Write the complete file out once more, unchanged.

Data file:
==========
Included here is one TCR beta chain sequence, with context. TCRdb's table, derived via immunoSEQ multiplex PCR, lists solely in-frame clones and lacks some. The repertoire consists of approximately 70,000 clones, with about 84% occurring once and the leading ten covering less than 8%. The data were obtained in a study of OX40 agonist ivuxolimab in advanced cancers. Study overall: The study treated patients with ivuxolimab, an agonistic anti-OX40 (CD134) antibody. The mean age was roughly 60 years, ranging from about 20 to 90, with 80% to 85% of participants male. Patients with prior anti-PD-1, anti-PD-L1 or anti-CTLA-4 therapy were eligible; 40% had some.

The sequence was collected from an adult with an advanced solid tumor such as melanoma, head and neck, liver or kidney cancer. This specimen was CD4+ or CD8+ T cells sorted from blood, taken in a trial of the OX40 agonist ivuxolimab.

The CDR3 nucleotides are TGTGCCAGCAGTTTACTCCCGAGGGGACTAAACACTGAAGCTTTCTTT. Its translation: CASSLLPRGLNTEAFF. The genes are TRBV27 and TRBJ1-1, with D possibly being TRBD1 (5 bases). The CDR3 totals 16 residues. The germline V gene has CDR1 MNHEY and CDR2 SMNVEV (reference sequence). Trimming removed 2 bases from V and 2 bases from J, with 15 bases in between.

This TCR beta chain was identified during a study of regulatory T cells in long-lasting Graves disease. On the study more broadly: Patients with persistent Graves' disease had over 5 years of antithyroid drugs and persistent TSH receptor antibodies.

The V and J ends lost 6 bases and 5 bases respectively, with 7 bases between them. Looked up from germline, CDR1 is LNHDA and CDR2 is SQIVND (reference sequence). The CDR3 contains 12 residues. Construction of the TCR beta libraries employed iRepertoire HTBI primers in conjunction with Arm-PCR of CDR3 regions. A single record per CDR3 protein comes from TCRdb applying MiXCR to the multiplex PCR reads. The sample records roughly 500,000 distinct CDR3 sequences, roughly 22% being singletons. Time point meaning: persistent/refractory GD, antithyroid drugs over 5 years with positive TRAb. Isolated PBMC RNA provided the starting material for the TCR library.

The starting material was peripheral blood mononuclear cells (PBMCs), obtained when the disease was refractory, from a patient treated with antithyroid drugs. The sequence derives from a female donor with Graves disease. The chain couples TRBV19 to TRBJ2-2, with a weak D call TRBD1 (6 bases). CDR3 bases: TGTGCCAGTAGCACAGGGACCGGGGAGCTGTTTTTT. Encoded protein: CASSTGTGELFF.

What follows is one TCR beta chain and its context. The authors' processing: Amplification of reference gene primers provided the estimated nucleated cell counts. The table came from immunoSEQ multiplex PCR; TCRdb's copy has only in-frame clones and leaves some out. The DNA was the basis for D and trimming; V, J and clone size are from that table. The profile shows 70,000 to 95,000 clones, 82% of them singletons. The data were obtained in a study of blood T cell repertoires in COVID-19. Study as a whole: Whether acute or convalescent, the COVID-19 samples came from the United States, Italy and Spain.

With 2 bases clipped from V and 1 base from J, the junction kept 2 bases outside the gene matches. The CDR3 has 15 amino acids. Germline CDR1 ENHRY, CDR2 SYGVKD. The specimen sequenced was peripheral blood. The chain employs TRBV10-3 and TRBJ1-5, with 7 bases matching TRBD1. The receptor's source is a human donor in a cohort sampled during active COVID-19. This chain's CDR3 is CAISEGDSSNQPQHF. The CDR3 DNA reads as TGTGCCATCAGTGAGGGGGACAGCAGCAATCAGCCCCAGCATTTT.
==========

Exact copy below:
Included here is one TCR beta chain sequence, with context. TCRdb's table, derived via immunoSEQ multiplex PCR, lists solely in-frame clones and lacks some. The repertoire consists of approximately 70,000 clones, with about 84% occurring once and the leading ten covering less than 8%. The data were obtained in a study of OX40 agonist ivuxolimab in advanced cancers. Study overall: The study treated patients with ivuxolimab, an agonistic anti-OX40 (CD134) antibody. The mean age was roughly 60 years, ranging from about 20 to 90, with 80% to 85% of participants male. Patients with prior anti-PD-1, anti-PD-L1 or anti-CTLA-4 therapy were eligible; 40% had some.

The sequence was collected from an adult with an advanced solid tumor such as melanoma, head and neck, liver or kidney cancer. This specimen was CD4+ or CD8+ T cells sorted from blood, taken in a trial of the OX40 agonist ivuxolimab.

The CDR3 nucleotides are TGTGCCAGCAGTTTACTCCCGAGGGGACTAAACACTGAAGCTTTCTTT. Its translation: CASSLLPRGLNTEAFF. The genes are TRBV27 and TRBJ1-1, with D possibly being TRBD1 (5 bases). The CDR3 totals 16 residues. The germline V gene has CDR1 MNHEY and CDR2 SMNVEV (reference sequence). Trimming removed 2 bases from V and 2 bases from J, with 15 bases in between.

This TCR beta chain was identified during a study of regulatory T cells in long-lasting Graves disease. On the study more broadly: Patients with persistent Graves' disease had over 5 years of antithyroid drugs and persistent TSH receptor antibodies.

The V and J ends lost 6 bases and 5 bases respectively, with 7 bases between them. Looked up from germline, CDR1 is LNHDA and CDR2 is SQIVND (reference sequence). The CDR3 contains 12 residues. Construction of the TCR beta libraries employed iRepertoire HTBI primers in conjunction with Arm-PCR of CDR3 regions. A single record per CDR3 protein comes from TCRdb applying MiXCR to the multiplex PCR reads. The sample records roughly 500,000 distinct CDR3 sequences, roughly 22% being singletons. Time point meaning: persistent/refractory GD, antithyroid drugs over 5 years with positive TRAb. Isolated PBMC RNA provided the starting material for the TCR library.

The starting material was peripheral blood mononuclear cells (PBMCs), obtained when the disease was refractory, from a patient treated with antithyroid drugs. The sequence derives from a female donor with Graves disease. The chain couples TRBV19 to TRBJ2-2, with a weak D call TRBD1 (6 bases). CDR3 bases: TGTGCCAGTAGCACAGGGACCGGGGAGCTGTTTTTT. Encoded protein: CASSTGTGELFF.

What follows is one TCR beta chain and its context. The authors' processing: Amplification of reference gene primers provided the estimated nucleated cell counts. The table came from immunoSEQ multiplex PCR; TCRdb's copy has only in-frame clones and leaves some out. The DNA was the basis for D and trimming; V, J and clone size are from that table. The profile shows 70,000 to 95,000 clones, 82% of them singletons. The data were obtained in a study of blood T cell repertoires in COVID-19. Study as a whole: Whether acute or convalescent, the COVID-19 samples came from the United States, Italy and Spain.

With 2 bases clipped from V and 1 base from J, the junction kept 2 bases outside the gene matches. The CDR3 has 15 amino acids. Germline CDR1 ENHRY, CDR2 SYGVKD. The specimen sequenced was peripheral blood. The chain employs TRBV10-3 and TRBJ1-5, with 7 bases matching TRBD1. The receptor's source is a human donor in a cohort sampled during active COVID-19. This chain's CDR3 is CAISEGDSSNQPQHF. The CDR3 DNA reads as TGTGCCATCAGTGAGGGGGACAGCAGCAATCAGCCCCAGCATTTT.